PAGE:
RE – Religious Education
Religious Education at Sowe Valley Primary School follows an enquiry-based approach using the scheme ‘Discovery RE.’ It provides a way of widening our children’s knowledge of the world through the wonderment of religion and beliefs.
Throughout their time at Sowe Valley, children will study aspects of the major world faiths; Christianity, Islam, Hinduism, Judaism, Buddhism and Sikhism. These are explored alongside the children’s own beliefs, values and experiences. There is an emphasis on learning about religion but also learning from religion.
Themes such as celebrations, special people, traditions, important places and our human values ensure the children are engaged with a topic that is relevant and exciting as well as building up their own personal values.
We want our children to show respect, tolerance and understanding for the beliefs of others. This is promoted by allowing children to respond positively and with an enhanced vocabulary, to challenges they may face. Critical thinking skills allow them to relate the experience of others to themselves, develop curiosity, ask questions and develop an empathy and understanding of others that will take them through
their future education and lives beyond the classroom. Lessons follow a 4-step enquiry approach.
The Enquiry Approach to Religious Education
Details of the Four Step Enquiry method used in Discovery RE®
Step 1 – Engagement
The human experience underpinning the key question is explored here within the children’s own experience, whether that includes religion or not e.g. a human experience underpinning the question, ‘What is the best way for a Sikh to show commitment to God?’ is ‘commitment’, so lesson 1 aims to help all children resonate with the experience of ‘commitment’ in their own lives. If they can relate to this human experience they will be better able to understand the world of religion into which the enquiry takes them. Their personal resonance with this underpinning human experience acts as the BRIDGE into the world of religion (which may be very much outside of their experience).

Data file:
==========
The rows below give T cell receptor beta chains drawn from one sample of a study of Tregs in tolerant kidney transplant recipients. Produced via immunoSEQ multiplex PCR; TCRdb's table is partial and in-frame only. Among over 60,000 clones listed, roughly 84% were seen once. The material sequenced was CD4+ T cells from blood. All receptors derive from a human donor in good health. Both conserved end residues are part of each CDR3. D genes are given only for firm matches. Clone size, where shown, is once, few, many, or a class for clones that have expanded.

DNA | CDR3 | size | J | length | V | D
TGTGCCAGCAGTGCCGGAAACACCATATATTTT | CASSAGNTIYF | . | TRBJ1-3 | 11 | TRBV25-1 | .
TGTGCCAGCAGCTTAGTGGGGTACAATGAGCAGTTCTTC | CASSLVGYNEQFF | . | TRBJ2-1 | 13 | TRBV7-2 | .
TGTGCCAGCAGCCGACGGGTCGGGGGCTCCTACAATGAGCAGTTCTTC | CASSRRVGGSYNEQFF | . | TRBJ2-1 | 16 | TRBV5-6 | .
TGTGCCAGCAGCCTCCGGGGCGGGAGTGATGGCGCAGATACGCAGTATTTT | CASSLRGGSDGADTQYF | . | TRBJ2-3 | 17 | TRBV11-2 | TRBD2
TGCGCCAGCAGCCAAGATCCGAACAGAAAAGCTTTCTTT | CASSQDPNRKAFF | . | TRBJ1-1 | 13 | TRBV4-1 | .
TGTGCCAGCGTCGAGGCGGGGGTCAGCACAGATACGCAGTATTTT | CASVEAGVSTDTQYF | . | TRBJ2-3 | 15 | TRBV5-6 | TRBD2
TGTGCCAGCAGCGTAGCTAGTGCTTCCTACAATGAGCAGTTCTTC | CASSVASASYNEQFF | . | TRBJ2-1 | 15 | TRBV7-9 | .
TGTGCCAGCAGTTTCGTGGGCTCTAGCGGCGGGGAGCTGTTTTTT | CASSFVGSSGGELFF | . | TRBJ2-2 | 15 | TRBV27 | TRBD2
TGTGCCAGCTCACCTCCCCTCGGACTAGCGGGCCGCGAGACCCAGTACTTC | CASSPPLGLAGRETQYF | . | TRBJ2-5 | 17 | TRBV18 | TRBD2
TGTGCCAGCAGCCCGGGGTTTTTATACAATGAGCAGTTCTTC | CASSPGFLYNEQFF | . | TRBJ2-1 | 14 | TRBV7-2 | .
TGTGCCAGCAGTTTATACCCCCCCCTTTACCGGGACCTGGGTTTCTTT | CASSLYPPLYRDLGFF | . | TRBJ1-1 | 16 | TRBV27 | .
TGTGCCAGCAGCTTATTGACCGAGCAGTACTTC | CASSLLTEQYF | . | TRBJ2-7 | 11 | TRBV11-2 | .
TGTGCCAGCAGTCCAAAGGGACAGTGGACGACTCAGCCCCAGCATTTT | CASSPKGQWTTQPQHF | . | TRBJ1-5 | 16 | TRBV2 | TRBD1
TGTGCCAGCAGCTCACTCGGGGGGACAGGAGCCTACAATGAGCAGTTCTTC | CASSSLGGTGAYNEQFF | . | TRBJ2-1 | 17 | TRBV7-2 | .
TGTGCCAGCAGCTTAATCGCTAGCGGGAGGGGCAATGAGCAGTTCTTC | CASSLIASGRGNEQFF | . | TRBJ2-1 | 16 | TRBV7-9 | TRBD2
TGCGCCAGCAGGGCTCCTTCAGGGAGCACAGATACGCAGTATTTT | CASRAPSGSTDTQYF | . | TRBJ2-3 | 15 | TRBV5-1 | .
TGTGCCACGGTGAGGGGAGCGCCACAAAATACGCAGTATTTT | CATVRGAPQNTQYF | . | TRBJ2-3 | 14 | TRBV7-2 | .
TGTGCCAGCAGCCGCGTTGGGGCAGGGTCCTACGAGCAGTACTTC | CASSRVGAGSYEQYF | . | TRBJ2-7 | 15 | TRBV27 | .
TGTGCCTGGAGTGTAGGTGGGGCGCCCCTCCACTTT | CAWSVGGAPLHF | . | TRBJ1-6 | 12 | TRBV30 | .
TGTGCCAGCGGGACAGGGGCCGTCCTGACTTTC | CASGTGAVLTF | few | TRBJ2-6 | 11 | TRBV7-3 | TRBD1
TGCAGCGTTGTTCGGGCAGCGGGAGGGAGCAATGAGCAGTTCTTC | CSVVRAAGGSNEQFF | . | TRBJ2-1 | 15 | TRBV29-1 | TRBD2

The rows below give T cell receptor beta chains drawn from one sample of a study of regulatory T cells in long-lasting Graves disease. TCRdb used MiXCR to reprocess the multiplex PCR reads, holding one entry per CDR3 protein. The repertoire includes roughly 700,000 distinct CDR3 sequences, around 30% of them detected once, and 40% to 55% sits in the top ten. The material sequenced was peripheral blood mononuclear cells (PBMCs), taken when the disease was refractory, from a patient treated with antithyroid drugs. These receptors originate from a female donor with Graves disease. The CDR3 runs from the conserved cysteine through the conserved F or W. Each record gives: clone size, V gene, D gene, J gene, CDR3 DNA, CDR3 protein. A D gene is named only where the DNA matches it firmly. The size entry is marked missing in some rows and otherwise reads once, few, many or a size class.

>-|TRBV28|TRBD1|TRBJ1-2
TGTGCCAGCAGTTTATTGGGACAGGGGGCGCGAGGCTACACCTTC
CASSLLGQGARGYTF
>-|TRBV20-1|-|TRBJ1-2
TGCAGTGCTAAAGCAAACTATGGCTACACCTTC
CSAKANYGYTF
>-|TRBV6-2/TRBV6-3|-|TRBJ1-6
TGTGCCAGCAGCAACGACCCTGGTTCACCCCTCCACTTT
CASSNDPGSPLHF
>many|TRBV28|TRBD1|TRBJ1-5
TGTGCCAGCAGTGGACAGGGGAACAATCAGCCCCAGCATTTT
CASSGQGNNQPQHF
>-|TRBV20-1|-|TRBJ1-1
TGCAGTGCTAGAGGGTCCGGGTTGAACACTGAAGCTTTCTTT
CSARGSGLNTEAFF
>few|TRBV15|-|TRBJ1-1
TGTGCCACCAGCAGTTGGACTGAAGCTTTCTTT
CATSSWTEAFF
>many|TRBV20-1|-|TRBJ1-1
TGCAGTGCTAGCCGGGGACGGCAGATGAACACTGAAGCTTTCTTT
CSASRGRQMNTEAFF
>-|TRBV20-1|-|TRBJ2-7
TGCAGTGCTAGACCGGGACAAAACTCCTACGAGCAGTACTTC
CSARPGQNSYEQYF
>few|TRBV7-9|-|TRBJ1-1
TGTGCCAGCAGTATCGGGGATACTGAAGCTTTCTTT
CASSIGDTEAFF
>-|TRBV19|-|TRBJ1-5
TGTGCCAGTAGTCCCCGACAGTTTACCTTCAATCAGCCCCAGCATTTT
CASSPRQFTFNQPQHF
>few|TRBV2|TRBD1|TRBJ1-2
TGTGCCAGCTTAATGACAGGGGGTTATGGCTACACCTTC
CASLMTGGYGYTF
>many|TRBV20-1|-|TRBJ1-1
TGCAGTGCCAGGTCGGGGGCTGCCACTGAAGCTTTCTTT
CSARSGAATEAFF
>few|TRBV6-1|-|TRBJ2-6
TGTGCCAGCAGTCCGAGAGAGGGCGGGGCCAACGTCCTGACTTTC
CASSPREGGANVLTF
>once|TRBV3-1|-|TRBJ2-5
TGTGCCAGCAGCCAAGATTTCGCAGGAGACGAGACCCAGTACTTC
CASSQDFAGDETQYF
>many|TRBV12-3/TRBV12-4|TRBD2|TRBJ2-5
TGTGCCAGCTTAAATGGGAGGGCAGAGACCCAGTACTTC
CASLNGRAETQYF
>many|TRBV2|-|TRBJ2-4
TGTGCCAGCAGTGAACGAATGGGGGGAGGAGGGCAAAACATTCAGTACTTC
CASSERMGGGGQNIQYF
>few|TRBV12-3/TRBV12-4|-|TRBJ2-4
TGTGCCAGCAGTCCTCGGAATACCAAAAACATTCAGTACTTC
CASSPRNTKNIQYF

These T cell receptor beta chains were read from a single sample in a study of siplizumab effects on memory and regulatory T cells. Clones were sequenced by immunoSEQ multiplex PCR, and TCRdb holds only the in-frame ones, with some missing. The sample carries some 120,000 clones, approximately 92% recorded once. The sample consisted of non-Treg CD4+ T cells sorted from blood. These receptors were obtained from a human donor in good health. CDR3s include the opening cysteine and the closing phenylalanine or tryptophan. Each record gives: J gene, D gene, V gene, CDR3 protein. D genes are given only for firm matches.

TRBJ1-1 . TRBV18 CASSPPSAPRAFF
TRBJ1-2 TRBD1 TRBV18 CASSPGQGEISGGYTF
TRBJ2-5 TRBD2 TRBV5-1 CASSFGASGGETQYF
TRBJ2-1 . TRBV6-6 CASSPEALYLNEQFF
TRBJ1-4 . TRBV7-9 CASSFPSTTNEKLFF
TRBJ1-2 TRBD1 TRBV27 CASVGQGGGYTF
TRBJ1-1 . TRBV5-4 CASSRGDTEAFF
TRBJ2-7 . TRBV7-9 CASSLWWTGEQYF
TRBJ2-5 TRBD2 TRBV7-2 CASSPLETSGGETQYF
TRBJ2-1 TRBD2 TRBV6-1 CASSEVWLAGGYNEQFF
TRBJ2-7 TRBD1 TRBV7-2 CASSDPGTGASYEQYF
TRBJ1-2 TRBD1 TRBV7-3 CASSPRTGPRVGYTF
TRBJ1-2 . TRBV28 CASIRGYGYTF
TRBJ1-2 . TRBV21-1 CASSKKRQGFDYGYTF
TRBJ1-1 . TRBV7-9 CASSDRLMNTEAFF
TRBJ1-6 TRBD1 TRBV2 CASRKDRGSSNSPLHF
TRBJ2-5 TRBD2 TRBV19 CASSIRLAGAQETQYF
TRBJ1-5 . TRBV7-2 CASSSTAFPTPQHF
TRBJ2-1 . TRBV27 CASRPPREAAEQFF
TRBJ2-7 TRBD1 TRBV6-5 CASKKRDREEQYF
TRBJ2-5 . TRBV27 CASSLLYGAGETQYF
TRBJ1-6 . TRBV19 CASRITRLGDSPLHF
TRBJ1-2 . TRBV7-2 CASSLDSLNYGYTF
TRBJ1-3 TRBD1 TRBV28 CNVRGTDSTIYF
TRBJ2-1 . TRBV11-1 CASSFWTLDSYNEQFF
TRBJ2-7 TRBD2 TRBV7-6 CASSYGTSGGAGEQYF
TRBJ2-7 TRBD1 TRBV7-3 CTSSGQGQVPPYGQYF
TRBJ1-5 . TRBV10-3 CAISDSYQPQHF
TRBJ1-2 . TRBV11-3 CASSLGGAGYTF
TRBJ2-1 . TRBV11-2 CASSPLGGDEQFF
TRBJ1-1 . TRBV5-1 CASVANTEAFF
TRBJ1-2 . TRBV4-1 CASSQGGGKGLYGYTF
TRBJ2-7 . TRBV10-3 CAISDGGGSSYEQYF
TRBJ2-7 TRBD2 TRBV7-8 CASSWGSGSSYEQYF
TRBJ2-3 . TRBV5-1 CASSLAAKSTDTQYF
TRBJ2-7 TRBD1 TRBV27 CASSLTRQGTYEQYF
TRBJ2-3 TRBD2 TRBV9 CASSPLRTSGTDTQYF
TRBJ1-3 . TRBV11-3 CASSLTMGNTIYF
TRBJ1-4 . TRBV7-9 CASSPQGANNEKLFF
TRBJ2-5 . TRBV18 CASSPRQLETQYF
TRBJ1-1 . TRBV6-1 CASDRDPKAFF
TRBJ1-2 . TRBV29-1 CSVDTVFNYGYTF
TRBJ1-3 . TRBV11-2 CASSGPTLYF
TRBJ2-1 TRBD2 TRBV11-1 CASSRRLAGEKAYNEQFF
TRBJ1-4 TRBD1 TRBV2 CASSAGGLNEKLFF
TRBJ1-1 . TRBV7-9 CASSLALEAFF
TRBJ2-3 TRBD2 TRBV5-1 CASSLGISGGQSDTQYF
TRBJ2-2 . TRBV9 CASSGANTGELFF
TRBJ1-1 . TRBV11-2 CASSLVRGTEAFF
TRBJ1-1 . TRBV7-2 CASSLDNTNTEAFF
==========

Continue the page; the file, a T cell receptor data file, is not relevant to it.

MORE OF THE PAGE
Step 2 – Investigation
The teacher guides the children through the enquiry, children gaining subject knowledge carefully selected to assist their thinking about the key question.
Some of the enquiries have a lot of relevant content so teachers do need to be selective and not try to cover too much. Depth is more important.
The acquisition of the factual information about the religion /belief system being studied is important, but not as an end in itself.
Step 3 – Evaluation
This lesson draws together the children’s learning and their conclusions about the key question of that enquiry. This is an assessment task (the activity sheet and resources are included) which the teacher can assess by using the age-related expectation descriptors at the end of each enquiry. These are exemplified, and tracking and record sheets are included, as are pupil self-assessment sheets.
The expectations may well lend themselves to meaningful and less onerous report writing, the activity sheets providing evidence in children’s books for their learning in each enquiry.
We are not suggesting that paper-based evidence is the sole form of assessment in RE. The expectation is that the assessment activity sheets provided will be seen in conjunction with teacher observations of the children’s work and responses throughout the enquiry.
We believe that RE insights are not bound by literacy skills.
Step 4 – Expression
Children are taken back to Step 1, their own experience, to reflect on how this enquiry might have influenced their own starting points and beliefs. There is often further evidence for their books produced in this lesson.